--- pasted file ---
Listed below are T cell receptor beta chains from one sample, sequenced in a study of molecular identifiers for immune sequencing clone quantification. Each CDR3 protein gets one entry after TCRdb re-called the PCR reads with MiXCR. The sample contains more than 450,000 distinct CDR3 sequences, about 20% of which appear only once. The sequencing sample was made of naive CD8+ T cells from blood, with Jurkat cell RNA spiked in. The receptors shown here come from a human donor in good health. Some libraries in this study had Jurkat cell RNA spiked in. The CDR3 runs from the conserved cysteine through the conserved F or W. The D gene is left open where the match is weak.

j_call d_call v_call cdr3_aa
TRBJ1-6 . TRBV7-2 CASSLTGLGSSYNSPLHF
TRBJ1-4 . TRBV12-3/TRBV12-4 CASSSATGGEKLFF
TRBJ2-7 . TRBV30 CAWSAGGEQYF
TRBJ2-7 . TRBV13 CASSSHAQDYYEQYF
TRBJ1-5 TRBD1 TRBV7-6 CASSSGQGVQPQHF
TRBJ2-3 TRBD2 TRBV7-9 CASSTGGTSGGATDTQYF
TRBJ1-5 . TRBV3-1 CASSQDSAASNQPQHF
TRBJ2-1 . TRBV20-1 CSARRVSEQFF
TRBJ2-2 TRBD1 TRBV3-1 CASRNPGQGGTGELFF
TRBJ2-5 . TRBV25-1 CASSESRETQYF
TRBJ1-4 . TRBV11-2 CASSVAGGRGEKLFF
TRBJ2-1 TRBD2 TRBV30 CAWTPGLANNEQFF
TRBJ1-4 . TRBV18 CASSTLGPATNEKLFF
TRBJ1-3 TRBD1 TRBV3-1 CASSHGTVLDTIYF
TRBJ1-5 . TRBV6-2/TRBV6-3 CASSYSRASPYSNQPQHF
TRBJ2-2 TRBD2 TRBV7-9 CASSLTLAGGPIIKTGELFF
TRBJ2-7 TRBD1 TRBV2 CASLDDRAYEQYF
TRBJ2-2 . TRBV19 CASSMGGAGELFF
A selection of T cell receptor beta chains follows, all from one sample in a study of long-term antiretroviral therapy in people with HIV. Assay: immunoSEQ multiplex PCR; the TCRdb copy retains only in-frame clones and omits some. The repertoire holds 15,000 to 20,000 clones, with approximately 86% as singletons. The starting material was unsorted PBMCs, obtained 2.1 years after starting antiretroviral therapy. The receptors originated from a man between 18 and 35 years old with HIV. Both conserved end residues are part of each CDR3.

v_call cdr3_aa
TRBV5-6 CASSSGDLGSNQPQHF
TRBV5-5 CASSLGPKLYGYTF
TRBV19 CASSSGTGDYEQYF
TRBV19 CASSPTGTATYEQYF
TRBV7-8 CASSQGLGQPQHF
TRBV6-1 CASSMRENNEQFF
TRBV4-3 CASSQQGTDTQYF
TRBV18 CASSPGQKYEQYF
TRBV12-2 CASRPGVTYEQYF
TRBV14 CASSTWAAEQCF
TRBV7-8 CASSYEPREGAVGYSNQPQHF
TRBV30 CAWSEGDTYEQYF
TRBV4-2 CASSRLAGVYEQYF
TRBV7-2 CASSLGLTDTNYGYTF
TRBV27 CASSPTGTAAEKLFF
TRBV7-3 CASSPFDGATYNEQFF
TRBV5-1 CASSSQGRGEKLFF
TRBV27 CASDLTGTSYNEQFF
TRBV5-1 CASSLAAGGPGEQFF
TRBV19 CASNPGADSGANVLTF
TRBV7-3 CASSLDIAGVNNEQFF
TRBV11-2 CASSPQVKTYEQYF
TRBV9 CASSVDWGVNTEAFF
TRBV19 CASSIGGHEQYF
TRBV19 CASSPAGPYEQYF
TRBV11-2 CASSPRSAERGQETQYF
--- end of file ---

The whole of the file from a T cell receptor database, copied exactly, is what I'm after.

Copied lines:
Listed below are T cell receptor beta chains from one sample, sequenced in a study of molecular identifiers for immune sequencing clone quantification. Each CDR3 protein gets one entry after TCRdb re-called the PCR reads with MiXCR. The sample contains more than 450,000 distinct CDR3 sequences, about 20% of which appear only once. The sequencing sample was made of naive CD8+ T cells from blood, with Jurkat cell RNA spiked in. The receptors shown here come from a human donor in good health. Some libraries in this study had Jurkat cell RNA spiked in. The CDR3 runs from the conserved cysteine through the conserved F or W. The D gene is left open where the match is weak.

j_call d_call v_call cdr3_aa
TRBJ1-6 . TRBV7-2 CASSLTGLGSSYNSPLHF
TRBJ1-4 . TRBV12-3/TRBV12-4 CASSSATGGEKLFF
TRBJ2-7 . TRBV30 CAWSAGGEQYF
TRBJ2-7 . TRBV13 CASSSHAQDYYEQYF
TRBJ1-5 TRBD1 TRBV7-6 CASSSGQGVQPQHF
TRBJ2-3 TRBD2 TRBV7-9 CASSTGGTSGGATDTQYF
TRBJ1-5 . TRBV3-1 CASSQDSAASNQPQHF
TRBJ2-1 . TRBV20-1 CSARRVSEQFF
TRBJ2-2 TRBD1 TRBV3-1 CASRNPGQGGTGELFF
TRBJ2-5 . TRBV25-1 CASSESRETQYF
TRBJ1-4 . TRBV11-2 CASSVAGGRGEKLFF
TRBJ2-1 TRBD2 TRBV30 CAWTPGLANNEQFF
TRBJ1-4 . TRBV18 CASSTLGPATNEKLFF
TRBJ1-3 TRBD1 TRBV3-1 CASSHGTVLDTIYF
TRBJ1-5 . TRBV6-2/TRBV6-3 CASSYSRASPYSNQPQHF
TRBJ2-2 TRBD2 TRBV7-9 CASSLTLAGGPIIKTGELFF
TRBJ2-7 TRBD1 TRBV2 CASLDDRAYEQYF
TRBJ2-2 . TRBV19 CASSMGGAGELFF
A selection of T cell receptor beta chains follows, all from one sample in a study of long-term antiretroviral therapy in people with HIV. Assay: immunoSEQ multiplex PCR; the TCRdb copy retains only in-frame clones and omits some. The repertoire holds 15,000 to 20,000 clones, with approximately 86% as singletons. The starting material was unsorted PBMCs, obtained 2.1 years after starting antiretroviral therapy. The receptors originated from a man between 18 and 35 years old with HIV. Both conserved end residues are part of each CDR3.

v_call cdr3_aa
TRBV5-6 CASSSGDLGSNQPQHF
TRBV5-5 CASSLGPKLYGYTF
TRBV19 CASSSGTGDYEQYF
TRBV19 CASSPTGTATYEQYF
TRBV7-8 CASSQGLGQPQHF
TRBV6-1 CASSMRENNEQFF
TRBV4-3 CASSQQGTDTQYF
TRBV18 CASSPGQKYEQYF
TRBV12-2 CASRPGVTYEQYF
TRBV14 CASSTWAAEQCF
TRBV7-8 CASSYEPREGAVGYSNQPQHF
TRBV30 CAWSEGDTYEQYF
TRBV4-2 CASSRLAGVYEQYF
TRBV7-2 CASSLGLTDTNYGYTF
TRBV27 CASSPTGTAAEKLFF
TRBV7-3 CASSPFDGATYNEQFF
TRBV5-1 CASSSQGRGEKLFF
TRBV27 CASDLTGTSYNEQFF
TRBV5-1 CASSLAAGGPGEQFF
TRBV19 CASNPGADSGANVLTF
TRBV7-3 CASSLDIAGVNNEQFF
TRBV11-2 CASSPQVKTYEQYF
TRBV9 CASSVDWGVNTEAFF
TRBV19 CASSIGGHEQYF
TRBV19 CASSPAGPYEQYF
TRBV11-2 CASSPRSAERGQETQYF